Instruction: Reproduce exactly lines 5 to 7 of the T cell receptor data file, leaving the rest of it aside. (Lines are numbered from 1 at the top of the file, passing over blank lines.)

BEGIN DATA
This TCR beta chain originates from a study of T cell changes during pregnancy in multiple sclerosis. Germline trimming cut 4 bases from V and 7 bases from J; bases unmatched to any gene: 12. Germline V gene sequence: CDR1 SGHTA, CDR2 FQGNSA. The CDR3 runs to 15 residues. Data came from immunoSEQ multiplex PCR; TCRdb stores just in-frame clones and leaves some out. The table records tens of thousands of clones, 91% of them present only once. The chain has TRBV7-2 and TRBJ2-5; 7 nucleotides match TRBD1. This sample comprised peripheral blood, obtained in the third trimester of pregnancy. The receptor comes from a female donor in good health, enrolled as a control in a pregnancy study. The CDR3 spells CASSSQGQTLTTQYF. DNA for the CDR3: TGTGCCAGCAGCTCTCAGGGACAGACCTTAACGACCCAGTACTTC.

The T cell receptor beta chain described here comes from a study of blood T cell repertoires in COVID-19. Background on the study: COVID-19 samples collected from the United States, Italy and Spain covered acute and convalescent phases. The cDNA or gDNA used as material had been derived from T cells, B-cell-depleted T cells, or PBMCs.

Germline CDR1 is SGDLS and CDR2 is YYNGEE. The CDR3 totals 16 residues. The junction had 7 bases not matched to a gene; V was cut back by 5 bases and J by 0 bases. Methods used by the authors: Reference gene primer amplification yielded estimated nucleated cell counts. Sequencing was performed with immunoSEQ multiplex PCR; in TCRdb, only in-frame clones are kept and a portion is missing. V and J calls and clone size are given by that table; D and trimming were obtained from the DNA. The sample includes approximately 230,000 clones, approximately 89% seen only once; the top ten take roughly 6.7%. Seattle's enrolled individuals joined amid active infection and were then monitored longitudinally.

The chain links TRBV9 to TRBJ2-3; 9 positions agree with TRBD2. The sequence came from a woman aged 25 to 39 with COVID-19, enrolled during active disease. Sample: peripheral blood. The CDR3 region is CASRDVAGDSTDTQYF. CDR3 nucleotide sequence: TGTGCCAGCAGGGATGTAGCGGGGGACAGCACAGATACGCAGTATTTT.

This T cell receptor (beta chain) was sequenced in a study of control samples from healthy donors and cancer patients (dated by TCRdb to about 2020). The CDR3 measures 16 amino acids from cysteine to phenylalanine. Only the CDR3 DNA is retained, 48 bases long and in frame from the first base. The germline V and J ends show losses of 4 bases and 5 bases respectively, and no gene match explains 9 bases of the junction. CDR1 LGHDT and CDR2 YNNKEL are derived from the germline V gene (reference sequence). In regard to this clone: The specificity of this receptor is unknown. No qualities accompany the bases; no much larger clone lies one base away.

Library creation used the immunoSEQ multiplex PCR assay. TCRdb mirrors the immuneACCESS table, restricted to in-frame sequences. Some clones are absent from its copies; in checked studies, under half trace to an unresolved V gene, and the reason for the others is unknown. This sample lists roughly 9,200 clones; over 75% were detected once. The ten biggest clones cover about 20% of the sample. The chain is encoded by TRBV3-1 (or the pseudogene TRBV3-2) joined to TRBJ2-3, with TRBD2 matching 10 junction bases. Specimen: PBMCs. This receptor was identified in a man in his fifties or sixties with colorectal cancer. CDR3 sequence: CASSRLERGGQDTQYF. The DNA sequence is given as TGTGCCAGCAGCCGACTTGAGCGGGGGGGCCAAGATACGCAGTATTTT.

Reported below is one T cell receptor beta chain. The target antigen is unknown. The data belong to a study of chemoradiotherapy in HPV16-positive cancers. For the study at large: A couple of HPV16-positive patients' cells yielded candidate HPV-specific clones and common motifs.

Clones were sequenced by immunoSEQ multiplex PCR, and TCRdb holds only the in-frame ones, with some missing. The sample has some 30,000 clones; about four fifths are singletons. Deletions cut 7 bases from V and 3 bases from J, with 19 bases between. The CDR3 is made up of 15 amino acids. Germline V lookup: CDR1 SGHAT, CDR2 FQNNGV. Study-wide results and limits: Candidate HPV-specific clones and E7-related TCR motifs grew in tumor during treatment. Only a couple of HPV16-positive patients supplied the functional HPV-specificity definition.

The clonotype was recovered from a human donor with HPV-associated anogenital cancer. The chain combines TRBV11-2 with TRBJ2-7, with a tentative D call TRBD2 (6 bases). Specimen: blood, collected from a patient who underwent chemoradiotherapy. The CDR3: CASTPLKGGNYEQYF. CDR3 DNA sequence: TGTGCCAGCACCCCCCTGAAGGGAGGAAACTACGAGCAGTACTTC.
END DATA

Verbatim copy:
This T cell receptor (beta chain) was sequenced in a study of control samples from healthy donors and cancer patients (dated by TCRdb to about 2020). The CDR3 measures 16 amino acids from cysteine to phenylalanine. Only the CDR3 DNA is retained, 48 bases long and in frame from the first base. The germline V and J ends show losses of 4 bases and 5 bases respectively, and no gene match explains 9 bases of the junction. CDR1 LGHDT and CDR2 YNNKEL are derived from the germline V gene (reference sequence). In regard to this clone: The specificity of this receptor is unknown. No qualities accompany the bases; no much larger clone lies one base away.

Library creation used the immunoSEQ multiplex PCR assay. TCRdb mirrors the immuneACCESS table, restricted to in-frame sequences. Some clones are absent from its copies; in checked studies, under half trace to an unresolved V gene, and the reason for the others is unknown. This sample lists roughly 9,200 clones; over 75% were detected once. The ten biggest clones cover about 20% of the sample. The chain is encoded by TRBV3-1 (or the pseudogene TRBV3-2) joined to TRBJ2-3, with TRBD2 matching 10 junction bases. Specimen: PBMCs. This receptor was identified in a man in his fifties or sixties with colorectal cancer. CDR3 sequence: CASSRLERGGQDTQYF. The DNA sequence is given as TGTGCCAGCAGCCGACTTGAGCGGGGGGGCCAAGATACGCAGTATTTT.

Reported below is one T cell receptor beta chain. The target antigen is unknown. The data belong to a study of chemoradiotherapy in HPV16-positive cancers. For the study at large: A couple of HPV16-positive patients' cells yielded candidate HPV-specific clones and common motifs.